Now in season three of ArchitectChats, ARCHITECT is continuing the Dissecting the Code series, which highlights leaders and initiatives in the AEC profession that are ensuring the structures that we design meet the evolving demands of today's world.

It’s hard to ignore the effects of climate change, whether it be in the increasingly frequent and severe weather events, disruptions to agriculture and animal migration patterns, or the imminent submersion of entire villages, cities, and countries. Buildings have a significant impact on the environment, accounting for 39 percent of the energy consumed in this country, according to the U.S. Energy Information Administration. Have any of the formal and informal initiatives intended to improve the performance of our building stock, including energy codes, the U.S. Green Building Council's LEED rating system, and the AIA 2030 Commitment, had an impact?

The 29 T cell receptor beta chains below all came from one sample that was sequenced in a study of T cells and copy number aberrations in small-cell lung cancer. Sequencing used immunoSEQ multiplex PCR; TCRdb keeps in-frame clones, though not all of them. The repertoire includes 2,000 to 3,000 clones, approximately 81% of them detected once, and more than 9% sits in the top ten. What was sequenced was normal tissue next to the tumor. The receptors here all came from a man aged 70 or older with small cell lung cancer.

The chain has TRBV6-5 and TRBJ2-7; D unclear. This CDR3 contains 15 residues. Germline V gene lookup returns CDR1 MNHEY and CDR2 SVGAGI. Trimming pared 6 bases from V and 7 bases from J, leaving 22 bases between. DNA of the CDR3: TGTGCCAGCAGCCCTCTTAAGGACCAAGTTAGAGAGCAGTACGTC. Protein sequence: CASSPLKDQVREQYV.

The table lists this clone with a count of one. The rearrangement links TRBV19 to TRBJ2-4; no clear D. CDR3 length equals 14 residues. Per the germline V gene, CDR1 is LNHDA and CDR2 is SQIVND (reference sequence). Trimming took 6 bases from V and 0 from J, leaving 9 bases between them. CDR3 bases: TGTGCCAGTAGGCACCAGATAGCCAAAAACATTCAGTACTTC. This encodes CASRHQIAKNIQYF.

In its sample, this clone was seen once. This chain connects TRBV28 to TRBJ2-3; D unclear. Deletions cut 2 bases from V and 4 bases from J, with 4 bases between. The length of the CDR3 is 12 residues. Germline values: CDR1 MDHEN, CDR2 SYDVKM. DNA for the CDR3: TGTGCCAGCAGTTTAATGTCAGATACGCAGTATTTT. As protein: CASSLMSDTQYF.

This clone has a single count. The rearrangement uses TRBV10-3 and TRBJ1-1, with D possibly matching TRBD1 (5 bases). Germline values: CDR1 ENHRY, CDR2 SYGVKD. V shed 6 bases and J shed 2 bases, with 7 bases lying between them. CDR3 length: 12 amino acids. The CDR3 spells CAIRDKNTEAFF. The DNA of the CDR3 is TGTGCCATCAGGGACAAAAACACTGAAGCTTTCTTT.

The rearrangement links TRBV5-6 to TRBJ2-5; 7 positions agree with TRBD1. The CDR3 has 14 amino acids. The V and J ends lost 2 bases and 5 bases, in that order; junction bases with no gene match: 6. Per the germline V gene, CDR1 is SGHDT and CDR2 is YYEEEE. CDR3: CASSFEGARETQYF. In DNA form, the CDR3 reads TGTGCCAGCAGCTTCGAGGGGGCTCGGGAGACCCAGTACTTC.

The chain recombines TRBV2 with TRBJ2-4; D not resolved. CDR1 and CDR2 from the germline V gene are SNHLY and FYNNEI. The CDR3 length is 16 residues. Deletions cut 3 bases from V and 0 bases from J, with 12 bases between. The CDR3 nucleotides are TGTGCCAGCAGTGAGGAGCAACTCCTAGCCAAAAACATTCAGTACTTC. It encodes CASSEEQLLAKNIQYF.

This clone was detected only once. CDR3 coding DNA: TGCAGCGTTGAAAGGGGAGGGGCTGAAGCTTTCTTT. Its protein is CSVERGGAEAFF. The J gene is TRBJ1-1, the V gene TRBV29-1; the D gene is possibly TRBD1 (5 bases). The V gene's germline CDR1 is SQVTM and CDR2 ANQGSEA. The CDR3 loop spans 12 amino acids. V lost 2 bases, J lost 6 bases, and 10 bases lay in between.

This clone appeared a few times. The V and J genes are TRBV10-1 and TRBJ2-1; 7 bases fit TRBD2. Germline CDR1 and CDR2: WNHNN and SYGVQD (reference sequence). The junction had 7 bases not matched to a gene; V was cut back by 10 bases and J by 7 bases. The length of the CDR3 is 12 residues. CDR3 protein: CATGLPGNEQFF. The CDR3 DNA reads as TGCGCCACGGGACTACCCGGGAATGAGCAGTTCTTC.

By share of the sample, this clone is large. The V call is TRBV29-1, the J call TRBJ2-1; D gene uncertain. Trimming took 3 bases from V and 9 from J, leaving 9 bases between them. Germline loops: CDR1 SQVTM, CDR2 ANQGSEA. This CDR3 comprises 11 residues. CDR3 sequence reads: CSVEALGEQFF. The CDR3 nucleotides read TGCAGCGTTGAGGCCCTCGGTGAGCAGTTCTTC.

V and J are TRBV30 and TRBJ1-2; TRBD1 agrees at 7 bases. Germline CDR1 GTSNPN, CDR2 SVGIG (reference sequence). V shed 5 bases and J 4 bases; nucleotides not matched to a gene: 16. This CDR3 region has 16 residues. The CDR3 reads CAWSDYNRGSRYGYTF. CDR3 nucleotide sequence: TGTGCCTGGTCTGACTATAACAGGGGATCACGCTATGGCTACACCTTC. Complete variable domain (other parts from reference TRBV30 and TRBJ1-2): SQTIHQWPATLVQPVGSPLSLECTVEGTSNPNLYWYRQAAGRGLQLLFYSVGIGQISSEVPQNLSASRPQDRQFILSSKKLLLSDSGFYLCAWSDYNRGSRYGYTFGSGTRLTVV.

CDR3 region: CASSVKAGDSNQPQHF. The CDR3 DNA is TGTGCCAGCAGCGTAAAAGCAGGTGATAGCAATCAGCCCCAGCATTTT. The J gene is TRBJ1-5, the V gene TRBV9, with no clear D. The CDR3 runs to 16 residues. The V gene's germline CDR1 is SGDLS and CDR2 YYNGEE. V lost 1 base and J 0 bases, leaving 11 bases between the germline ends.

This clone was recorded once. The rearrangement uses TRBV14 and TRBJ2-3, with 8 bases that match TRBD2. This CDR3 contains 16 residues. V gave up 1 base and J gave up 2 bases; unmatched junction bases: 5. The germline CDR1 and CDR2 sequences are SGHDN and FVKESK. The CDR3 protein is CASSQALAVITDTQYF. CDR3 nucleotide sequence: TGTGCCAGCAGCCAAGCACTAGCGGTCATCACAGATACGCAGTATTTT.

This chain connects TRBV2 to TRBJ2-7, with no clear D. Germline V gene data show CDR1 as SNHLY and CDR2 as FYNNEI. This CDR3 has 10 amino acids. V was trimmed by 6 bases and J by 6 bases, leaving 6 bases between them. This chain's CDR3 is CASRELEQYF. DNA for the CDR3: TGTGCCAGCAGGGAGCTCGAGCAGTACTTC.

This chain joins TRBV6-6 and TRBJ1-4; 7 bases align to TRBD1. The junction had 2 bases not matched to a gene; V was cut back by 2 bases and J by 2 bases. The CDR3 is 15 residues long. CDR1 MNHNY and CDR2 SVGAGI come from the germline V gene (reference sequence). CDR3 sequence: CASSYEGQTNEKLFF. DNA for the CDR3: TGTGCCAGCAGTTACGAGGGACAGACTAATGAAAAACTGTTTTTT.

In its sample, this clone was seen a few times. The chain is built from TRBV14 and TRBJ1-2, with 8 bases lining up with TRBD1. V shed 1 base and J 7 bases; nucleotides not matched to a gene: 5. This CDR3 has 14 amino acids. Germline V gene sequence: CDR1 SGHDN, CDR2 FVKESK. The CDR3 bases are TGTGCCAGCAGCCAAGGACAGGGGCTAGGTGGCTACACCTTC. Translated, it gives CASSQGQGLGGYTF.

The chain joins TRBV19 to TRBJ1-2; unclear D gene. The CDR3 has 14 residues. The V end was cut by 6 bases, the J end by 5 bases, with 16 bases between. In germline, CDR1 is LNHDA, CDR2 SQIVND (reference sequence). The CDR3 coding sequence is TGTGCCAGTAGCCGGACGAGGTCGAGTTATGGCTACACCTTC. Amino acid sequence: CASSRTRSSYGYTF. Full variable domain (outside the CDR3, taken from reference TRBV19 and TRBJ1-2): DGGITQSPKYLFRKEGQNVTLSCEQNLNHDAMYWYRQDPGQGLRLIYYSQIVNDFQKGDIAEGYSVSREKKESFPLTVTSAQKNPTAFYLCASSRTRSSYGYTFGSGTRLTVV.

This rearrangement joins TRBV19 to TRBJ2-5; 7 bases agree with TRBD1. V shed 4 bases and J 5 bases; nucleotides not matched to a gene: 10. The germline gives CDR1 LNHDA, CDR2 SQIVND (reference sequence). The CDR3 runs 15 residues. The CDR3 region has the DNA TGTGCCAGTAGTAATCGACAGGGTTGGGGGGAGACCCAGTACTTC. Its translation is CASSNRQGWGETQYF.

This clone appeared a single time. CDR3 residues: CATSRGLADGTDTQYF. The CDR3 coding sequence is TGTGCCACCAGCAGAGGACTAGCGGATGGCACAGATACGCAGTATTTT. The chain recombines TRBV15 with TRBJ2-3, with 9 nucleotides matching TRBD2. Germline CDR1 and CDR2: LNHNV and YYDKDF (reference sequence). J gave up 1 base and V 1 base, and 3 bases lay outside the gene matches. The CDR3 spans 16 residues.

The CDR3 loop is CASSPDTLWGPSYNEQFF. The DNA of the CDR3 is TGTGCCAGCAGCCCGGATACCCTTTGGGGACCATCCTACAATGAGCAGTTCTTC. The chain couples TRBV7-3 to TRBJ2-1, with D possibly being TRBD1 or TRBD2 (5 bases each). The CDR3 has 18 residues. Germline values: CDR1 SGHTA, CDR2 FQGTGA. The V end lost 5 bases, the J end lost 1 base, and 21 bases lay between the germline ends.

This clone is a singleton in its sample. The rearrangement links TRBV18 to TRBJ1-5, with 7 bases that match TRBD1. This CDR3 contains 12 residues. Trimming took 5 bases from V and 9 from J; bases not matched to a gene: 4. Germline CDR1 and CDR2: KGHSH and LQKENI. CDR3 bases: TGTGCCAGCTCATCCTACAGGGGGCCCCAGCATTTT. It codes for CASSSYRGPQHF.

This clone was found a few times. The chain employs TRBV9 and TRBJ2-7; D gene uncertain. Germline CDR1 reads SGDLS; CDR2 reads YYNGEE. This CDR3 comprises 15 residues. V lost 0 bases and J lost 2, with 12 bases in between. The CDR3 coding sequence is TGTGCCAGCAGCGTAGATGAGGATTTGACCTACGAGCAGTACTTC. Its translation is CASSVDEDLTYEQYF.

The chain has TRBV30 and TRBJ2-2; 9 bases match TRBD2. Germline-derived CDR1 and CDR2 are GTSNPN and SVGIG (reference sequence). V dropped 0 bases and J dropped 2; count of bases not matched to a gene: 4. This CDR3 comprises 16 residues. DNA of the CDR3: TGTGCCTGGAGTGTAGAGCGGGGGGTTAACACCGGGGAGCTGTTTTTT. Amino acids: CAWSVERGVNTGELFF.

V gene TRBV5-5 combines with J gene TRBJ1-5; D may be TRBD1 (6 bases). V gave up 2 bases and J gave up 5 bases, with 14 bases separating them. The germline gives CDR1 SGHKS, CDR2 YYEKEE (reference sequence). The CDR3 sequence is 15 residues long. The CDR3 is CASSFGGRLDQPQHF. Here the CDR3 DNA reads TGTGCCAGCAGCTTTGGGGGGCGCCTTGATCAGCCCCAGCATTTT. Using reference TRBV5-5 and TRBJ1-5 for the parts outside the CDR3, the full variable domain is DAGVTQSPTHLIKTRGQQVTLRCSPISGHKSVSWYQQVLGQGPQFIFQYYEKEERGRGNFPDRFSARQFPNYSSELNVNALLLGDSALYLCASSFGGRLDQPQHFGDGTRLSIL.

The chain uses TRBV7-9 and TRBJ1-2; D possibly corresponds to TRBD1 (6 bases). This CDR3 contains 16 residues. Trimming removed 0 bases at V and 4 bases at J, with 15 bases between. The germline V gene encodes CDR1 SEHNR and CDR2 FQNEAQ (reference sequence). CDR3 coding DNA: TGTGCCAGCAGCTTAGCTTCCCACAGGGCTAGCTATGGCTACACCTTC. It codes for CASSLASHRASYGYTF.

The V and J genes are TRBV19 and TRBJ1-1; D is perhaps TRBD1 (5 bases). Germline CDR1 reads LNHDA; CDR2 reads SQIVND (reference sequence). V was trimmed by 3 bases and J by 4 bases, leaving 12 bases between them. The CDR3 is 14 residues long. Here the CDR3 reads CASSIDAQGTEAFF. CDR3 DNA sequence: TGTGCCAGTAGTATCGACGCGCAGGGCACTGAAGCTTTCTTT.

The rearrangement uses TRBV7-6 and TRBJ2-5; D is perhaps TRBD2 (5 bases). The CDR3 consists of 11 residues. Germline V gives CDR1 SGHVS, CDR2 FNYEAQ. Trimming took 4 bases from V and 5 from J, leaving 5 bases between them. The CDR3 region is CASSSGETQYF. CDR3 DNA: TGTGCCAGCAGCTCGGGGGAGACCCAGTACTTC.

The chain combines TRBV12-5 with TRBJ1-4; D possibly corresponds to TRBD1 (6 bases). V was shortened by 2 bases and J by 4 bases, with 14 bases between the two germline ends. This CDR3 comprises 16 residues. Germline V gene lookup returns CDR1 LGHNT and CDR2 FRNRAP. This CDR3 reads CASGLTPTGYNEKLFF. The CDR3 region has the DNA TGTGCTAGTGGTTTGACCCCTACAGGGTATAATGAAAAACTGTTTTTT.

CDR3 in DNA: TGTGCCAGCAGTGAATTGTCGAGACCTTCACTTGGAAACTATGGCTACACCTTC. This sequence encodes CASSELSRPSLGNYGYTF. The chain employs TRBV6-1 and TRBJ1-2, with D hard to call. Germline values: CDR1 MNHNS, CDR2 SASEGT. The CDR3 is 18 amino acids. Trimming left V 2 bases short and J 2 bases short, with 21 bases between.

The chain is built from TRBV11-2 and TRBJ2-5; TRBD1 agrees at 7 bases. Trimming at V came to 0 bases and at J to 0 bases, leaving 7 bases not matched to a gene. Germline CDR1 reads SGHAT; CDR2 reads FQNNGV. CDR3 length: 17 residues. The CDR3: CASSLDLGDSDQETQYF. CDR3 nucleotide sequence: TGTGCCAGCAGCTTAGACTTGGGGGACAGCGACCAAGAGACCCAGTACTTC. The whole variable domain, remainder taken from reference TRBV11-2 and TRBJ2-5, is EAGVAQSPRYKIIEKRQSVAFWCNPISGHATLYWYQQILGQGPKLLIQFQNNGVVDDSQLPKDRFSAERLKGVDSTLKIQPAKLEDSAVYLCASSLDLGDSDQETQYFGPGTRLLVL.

Barbra BatshalomYes, says Barbra Batshalom, founder and CEO of the Sustainable Performance Institute (SPI) in Boston, but architects could be doing a lot more. In fact, she notes, the barriers to achieving universal net-zero design are, in large part, internal to firms. In this episode, Batshalom explains how architects often keep themselves from achieving their sustainability ideal, the role of building codes in pushing the needle forward, and her five-step process for designers interested in steering their firms onto the path of sustainability—even if they don't have the keys to the car.

Batshalom is a trained architect with more than two decades of experience in design and consulting. Along with heading SPI, she has held leadership roles at the U.S. Green Building Council and its affiliates, and has consulted entities from architects to universities and to cities how to attain their sustainability promises.

Listen to the episode on ARCHITECT >

This article originally appeared on ARCHITECT.

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